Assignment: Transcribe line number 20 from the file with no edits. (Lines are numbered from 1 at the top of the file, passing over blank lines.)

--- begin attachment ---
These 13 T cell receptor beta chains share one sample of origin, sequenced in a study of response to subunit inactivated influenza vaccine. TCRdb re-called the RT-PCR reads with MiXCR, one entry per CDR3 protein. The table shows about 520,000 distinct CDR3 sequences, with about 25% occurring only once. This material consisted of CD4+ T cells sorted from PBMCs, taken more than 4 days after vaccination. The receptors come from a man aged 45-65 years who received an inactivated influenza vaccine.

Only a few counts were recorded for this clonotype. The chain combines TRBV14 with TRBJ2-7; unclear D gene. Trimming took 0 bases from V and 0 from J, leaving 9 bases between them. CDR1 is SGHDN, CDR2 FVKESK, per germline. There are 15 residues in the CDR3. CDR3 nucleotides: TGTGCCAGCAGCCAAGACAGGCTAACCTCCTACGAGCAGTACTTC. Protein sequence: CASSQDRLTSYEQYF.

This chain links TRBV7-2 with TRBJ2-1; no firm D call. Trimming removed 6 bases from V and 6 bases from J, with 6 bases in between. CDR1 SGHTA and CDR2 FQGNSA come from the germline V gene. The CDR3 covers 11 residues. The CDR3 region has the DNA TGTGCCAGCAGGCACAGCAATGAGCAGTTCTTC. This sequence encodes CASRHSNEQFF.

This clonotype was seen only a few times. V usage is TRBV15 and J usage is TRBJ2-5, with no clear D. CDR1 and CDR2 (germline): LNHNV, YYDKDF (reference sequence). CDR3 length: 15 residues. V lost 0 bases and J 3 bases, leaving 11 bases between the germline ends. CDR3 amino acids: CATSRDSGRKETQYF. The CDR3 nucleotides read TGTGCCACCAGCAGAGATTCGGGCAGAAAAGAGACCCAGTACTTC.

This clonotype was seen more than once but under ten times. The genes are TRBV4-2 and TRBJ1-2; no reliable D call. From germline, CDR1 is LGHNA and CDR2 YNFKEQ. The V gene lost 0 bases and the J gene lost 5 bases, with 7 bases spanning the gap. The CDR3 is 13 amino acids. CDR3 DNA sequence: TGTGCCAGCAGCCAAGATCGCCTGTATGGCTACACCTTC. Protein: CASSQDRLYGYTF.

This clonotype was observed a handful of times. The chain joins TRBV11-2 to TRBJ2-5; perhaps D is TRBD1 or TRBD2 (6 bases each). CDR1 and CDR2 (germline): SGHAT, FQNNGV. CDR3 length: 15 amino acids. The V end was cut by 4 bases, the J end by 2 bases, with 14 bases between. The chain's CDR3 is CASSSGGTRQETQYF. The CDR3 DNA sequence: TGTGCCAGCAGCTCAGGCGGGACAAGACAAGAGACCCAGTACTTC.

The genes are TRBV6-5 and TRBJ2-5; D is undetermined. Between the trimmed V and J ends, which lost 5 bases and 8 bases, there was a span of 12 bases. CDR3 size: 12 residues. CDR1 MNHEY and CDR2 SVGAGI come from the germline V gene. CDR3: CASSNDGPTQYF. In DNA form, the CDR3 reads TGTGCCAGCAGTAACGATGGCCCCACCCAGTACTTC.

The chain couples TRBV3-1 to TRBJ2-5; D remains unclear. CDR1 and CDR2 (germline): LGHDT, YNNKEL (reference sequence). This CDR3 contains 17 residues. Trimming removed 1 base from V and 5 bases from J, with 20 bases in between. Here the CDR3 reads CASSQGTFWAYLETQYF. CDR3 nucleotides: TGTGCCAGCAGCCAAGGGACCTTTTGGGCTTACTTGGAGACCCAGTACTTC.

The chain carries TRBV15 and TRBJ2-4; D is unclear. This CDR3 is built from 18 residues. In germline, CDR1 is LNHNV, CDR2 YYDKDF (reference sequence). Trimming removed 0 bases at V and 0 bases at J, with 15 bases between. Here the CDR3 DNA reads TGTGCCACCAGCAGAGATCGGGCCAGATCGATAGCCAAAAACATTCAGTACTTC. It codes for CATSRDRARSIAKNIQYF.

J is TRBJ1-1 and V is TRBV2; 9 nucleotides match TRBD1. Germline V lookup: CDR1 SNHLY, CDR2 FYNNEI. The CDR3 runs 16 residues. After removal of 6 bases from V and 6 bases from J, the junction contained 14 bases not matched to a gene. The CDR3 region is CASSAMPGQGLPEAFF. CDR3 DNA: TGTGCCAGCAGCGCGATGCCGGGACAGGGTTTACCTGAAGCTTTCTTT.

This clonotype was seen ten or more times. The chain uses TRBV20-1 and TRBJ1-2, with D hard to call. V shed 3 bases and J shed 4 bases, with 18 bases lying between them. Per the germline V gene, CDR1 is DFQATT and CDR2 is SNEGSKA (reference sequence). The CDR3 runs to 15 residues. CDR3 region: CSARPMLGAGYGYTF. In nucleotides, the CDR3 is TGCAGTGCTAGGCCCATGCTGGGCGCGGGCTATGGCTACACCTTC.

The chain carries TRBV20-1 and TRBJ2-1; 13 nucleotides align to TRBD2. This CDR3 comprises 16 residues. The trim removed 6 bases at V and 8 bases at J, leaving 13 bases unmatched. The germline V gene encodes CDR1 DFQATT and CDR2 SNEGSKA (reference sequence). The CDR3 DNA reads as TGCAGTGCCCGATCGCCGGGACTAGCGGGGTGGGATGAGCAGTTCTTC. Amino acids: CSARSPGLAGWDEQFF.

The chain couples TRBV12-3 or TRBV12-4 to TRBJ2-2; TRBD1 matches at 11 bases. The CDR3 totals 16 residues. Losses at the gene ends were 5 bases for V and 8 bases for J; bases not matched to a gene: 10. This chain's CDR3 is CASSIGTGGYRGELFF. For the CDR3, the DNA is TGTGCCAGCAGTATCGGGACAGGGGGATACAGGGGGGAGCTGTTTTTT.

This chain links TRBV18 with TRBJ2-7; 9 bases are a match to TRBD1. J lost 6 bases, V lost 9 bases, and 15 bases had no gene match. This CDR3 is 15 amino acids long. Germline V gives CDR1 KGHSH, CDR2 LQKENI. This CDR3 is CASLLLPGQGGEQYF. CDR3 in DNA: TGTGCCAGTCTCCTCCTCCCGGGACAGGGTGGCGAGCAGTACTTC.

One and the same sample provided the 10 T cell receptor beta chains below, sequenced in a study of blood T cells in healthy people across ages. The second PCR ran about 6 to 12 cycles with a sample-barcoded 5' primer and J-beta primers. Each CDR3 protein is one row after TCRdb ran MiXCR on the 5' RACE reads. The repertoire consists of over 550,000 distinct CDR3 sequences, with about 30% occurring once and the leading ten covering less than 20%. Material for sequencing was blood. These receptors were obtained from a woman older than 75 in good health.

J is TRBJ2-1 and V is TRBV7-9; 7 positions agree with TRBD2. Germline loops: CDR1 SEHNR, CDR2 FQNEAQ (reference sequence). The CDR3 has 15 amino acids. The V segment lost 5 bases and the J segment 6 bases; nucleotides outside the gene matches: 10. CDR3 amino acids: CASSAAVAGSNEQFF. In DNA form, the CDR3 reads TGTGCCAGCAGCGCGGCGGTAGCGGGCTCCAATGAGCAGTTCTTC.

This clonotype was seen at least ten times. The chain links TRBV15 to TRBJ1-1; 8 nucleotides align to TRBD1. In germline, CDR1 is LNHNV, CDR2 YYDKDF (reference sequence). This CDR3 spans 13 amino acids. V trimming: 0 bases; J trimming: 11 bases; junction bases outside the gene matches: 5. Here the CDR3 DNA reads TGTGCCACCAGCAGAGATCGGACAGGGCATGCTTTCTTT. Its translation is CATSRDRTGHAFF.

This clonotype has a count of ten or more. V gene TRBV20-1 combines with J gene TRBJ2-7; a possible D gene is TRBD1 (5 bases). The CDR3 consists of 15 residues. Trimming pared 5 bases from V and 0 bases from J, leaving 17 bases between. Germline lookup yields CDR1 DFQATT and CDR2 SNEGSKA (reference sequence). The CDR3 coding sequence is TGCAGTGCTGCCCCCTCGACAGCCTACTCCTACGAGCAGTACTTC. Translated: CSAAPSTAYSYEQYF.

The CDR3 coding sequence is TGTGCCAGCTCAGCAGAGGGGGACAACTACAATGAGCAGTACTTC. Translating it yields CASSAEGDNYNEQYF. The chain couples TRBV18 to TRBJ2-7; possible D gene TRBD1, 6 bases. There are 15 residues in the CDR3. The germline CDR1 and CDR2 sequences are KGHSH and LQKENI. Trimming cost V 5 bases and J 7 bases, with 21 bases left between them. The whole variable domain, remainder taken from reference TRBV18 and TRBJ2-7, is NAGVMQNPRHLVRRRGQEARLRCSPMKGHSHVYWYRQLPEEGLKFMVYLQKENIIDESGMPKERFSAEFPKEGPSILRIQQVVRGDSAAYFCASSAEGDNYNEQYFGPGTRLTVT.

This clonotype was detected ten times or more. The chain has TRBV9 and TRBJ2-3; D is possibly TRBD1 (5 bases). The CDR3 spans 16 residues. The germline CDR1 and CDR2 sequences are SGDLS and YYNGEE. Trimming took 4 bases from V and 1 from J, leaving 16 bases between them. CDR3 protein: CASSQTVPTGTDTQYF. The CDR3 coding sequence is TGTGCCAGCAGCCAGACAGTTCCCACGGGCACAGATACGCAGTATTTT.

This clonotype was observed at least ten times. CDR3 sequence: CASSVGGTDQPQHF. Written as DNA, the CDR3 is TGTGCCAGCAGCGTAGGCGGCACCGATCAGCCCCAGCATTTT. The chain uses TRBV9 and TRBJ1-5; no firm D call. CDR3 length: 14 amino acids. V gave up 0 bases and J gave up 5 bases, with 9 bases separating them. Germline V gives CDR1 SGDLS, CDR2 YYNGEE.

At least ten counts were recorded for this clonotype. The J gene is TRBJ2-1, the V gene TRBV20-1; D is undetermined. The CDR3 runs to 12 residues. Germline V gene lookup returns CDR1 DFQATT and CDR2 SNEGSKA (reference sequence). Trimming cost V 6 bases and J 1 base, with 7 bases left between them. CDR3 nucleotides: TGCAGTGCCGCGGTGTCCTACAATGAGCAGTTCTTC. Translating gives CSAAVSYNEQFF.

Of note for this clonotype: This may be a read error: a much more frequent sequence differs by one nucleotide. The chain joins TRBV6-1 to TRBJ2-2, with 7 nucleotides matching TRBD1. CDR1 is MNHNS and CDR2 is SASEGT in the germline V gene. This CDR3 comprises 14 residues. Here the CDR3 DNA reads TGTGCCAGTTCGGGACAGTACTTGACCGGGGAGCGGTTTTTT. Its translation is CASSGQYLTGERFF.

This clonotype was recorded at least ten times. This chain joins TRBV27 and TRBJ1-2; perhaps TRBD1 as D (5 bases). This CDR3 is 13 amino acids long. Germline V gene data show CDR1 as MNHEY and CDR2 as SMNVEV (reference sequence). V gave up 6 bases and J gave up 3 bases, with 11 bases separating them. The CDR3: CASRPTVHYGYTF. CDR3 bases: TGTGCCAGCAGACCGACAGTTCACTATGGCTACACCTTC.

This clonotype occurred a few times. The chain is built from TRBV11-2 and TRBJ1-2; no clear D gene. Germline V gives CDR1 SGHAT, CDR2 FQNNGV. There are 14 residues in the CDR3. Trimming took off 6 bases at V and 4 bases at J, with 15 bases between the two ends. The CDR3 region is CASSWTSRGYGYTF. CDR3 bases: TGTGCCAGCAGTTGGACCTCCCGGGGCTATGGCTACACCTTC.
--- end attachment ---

This clonotype was detected ten times or more. The chain has TRBV9 and TRBJ2-3; D is possibly TRBD1 (5 bases). The CDR3 spans 16 residues. The germline CDR1 and CDR2 sequences are SGDLS and YYNGEE. Trimming took 4 bases from V and 1 from J, leaving 16 bases between them. CDR3 protein: CASSQTVPTGTDTQYF. The CDR3 coding sequence is TGTGCCAGCAGCCAGACAGTTCCCACGGGCACAGATACGCAGTATTTT.